In '94, we returned from a tour opening for the Lemonheads. The Lemonheads had been extremely kind and friendly to us, the shows had gone well, and I arrived home happy. A week later, our manager gave me a check. A check! Not only had we broken even, but we had made some money! I was a professional! From there on in, we had a few lean times, but for the most part we made enough money to live on, and we would show up in far flung towns and there were people who knew some of our music and were happy to see us. It was wonderful. We were a well-oiled, noisy machine and we made it to Europe, Australia, and met all kinds of wonderful people.
I suppose there was backlash, some folks felt we had sold out, some folks simply disliked us and/or what we did. For the most part it was great--exhausting, hard work, frequently frustrating, but great.
PSF: What was it like being courted by the majors?
Gentling: Getting attention from major labels was awkward, but kind of fun. We were generally disinclined to what we felt they had to offer us, but we didn't want to reject it out of hand. Our experiences with Alias had often been difficult, and we felt that major labels would likely be like Alias cranked up a few notches. We felt very strongly that our success had come from our constant touring and the relationships we'd made, and I suppose we were fairly proud of this, and didn't feel like the major labels had anything to offer us that would be an improvement, and if they did, it would come at an unreasonable price. For a while, every time our ship passed through LA, we would have a meeting at some big label. They were always casual and friendly. We would take a tour of the office, meet the staff, who were often kind and laid back. Each tour would end at the Big Metal Cabinet. It would be full of the label's catalog, and we could help ourselves to anything we wanted. It was always the best part of every office tour.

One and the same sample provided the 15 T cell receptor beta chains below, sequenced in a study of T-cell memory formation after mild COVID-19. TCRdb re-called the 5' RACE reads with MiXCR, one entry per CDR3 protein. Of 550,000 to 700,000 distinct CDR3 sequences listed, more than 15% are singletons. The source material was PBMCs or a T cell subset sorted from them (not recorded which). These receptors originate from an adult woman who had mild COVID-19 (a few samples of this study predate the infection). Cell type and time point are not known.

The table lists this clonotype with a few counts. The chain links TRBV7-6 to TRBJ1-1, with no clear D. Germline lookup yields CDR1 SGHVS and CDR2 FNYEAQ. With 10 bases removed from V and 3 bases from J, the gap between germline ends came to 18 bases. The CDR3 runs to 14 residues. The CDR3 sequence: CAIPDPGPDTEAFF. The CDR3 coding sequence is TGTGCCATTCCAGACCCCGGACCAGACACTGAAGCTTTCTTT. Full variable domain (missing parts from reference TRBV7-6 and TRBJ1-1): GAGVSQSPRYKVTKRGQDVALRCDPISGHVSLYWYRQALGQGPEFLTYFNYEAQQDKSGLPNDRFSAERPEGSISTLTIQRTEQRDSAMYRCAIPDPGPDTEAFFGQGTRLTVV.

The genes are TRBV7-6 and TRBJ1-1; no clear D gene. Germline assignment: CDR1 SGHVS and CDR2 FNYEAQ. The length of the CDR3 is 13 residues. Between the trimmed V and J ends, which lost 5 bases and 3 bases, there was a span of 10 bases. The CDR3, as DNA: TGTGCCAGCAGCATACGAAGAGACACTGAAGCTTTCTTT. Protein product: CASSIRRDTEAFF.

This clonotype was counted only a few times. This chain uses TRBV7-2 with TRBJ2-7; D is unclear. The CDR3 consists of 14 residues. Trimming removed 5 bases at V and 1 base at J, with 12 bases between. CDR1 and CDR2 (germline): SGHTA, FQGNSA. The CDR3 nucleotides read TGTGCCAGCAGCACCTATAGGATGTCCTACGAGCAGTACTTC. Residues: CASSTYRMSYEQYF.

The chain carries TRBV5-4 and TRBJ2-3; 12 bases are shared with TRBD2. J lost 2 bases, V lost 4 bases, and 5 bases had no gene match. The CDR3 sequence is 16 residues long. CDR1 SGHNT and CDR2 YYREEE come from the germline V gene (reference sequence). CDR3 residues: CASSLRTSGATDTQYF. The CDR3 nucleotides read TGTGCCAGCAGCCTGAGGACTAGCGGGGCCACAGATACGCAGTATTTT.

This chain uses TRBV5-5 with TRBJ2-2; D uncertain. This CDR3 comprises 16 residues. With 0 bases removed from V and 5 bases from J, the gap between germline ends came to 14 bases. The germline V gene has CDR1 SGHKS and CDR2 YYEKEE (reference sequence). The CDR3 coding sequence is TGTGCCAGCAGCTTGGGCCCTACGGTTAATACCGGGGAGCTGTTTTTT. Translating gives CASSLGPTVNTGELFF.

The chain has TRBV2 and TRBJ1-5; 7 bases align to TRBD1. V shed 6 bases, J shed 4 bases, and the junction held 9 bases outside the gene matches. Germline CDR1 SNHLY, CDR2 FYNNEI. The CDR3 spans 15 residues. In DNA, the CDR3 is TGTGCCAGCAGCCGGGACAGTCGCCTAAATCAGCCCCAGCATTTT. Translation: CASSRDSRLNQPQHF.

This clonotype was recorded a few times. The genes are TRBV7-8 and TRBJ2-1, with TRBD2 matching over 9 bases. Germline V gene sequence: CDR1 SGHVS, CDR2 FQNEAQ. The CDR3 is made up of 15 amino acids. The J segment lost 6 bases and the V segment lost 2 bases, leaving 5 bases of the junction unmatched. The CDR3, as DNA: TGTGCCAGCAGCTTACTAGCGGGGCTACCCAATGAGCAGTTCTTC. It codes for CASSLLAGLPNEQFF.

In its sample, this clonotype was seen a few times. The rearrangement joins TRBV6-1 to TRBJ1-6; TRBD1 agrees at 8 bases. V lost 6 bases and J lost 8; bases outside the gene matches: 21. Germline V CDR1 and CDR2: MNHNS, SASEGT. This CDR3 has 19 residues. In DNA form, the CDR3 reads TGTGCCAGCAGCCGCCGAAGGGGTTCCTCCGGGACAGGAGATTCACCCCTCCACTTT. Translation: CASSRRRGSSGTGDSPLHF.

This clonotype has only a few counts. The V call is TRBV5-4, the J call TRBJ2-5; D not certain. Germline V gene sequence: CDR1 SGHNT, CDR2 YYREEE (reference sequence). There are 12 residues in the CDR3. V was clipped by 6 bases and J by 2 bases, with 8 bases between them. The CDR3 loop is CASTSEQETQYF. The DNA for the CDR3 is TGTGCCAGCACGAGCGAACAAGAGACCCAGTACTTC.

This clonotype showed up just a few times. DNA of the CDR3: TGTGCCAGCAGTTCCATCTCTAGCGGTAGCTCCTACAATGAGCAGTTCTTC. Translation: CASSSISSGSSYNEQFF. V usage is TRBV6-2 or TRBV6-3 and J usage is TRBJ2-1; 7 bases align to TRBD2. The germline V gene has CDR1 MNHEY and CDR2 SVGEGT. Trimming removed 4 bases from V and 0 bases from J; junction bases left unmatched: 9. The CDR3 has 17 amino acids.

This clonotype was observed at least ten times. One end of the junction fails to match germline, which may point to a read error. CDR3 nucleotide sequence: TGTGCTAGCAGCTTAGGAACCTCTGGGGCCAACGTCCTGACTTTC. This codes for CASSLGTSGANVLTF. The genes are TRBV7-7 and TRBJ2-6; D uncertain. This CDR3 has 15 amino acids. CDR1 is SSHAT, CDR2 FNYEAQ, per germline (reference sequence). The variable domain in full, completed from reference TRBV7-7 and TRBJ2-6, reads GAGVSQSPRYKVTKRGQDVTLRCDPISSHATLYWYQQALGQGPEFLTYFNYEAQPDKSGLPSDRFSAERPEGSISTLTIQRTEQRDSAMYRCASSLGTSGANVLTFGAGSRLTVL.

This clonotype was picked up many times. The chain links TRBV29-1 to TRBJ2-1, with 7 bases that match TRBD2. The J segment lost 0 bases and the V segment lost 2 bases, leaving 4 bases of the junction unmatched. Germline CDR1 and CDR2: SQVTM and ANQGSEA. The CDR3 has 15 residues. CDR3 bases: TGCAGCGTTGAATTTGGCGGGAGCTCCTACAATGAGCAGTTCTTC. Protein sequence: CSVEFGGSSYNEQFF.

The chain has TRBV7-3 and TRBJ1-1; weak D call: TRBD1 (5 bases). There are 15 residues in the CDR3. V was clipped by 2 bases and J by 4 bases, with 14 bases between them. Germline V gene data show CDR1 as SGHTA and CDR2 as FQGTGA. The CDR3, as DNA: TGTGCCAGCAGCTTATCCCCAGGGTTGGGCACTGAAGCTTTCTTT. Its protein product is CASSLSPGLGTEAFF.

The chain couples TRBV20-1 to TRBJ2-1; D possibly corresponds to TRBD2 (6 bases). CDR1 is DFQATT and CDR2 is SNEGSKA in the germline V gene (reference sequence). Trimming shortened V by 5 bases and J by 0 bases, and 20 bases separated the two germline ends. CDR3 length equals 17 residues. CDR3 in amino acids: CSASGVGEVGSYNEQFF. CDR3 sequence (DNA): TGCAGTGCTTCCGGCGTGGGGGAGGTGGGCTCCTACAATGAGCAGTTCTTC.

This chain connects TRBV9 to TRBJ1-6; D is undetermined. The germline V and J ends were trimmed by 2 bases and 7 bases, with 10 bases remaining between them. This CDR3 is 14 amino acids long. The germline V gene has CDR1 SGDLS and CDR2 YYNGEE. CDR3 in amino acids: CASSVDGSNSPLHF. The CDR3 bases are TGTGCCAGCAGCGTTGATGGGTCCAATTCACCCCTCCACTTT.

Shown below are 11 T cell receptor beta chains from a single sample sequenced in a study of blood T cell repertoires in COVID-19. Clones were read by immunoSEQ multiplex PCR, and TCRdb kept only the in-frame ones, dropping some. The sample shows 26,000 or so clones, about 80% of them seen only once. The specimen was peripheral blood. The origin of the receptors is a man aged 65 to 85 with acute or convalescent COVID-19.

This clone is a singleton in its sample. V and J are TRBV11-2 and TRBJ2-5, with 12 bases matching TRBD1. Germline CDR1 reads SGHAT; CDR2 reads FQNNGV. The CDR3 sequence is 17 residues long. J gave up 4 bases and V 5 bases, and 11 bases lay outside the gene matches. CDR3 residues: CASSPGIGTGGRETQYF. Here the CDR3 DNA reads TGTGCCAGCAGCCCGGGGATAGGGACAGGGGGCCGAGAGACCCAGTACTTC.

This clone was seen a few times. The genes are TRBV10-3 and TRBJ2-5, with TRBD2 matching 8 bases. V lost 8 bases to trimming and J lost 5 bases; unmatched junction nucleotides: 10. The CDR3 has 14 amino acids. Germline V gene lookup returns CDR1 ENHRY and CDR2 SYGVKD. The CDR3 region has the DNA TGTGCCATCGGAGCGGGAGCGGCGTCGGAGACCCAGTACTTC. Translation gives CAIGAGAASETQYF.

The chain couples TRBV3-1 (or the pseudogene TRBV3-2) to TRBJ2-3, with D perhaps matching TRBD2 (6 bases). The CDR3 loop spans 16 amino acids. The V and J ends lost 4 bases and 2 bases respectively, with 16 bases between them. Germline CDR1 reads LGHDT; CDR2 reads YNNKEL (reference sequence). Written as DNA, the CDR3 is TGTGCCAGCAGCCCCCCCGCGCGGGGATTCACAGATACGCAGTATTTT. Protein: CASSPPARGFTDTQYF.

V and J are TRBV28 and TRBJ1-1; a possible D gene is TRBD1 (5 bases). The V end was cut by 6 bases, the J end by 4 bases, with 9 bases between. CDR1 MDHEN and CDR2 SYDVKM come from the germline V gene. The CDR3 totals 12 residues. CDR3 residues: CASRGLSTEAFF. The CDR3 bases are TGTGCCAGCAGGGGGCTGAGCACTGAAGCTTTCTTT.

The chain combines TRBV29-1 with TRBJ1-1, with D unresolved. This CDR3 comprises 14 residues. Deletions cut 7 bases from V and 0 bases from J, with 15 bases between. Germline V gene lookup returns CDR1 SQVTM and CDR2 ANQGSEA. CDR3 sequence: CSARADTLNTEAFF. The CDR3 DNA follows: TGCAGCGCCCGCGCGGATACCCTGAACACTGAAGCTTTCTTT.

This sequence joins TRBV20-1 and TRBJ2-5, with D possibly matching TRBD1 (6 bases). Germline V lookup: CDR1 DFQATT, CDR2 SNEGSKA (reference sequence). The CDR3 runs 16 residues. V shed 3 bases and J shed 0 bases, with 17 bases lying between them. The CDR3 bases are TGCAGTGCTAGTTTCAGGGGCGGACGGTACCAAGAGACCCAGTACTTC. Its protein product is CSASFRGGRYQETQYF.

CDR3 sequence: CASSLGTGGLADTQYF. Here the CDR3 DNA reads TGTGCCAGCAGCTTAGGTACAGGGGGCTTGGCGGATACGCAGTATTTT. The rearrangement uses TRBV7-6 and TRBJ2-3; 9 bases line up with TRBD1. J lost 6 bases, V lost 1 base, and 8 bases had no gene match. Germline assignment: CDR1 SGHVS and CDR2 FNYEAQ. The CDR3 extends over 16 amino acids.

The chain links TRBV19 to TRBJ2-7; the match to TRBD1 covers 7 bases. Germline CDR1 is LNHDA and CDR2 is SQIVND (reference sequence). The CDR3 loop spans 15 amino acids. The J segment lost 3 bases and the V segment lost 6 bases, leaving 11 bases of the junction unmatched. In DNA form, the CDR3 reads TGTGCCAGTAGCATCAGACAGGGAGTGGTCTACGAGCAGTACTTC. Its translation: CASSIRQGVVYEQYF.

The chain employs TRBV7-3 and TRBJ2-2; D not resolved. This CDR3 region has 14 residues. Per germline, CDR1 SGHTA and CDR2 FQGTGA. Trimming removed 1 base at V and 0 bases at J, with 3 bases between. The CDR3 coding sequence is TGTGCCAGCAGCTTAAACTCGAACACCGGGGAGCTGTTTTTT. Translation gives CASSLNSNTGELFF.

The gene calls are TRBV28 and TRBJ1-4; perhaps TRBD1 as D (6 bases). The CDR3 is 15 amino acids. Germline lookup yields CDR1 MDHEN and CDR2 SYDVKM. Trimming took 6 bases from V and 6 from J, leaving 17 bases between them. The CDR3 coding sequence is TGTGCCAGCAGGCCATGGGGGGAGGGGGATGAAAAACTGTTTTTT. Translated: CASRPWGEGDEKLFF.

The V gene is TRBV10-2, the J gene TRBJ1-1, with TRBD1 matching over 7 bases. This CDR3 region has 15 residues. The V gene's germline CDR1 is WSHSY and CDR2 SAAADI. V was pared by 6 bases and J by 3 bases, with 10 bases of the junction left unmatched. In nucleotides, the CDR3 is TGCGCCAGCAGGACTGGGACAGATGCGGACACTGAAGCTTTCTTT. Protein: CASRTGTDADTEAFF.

PSF: What ultimately sparked the pact between Alias and Elektra and was that any different?
Gentling: Honestly, I have no idea. Alias cut a distribution deal with Elektra, and our distribution did pick up a fair amount. I think it probably helped some? A lot of people thought we had switched to a major label because they saw the name Elektra on our albums. I had one or two awkward conversations over that.
PSF: Any interesting stories about touring with Weezer?
Gentling: Oh, man, quite a few, though not directly related to Weezer. That was a difficult tour for us. We were chasing a bus tour in our van, and that made the logistics brutal. Plus, our beloved van died on that tour. We were playing these large, impersonal venues, and wearing ourselves out. I caught the worst case of strep throat I've ever had on that tour; I was shivering and sweating onstage, trying to sing backups with these gnarly blisters popping in the back of my throat; we were essentially worn out. On the good side, we got to meet Rik Ocasek and Paulina Porizkova, and I can tell you that they are absolutely wonderful humans. I regret that we gave the impression that our bad experience on that tour was directly due to Weezer. In truth, they were good, down-to-earth, friendly guys, and I think we ended the tour on pretty warm terms. Having said that, I hope they don't find out that we were sneaking into their green room during their sets and making sandwiches from their well-appointed spread!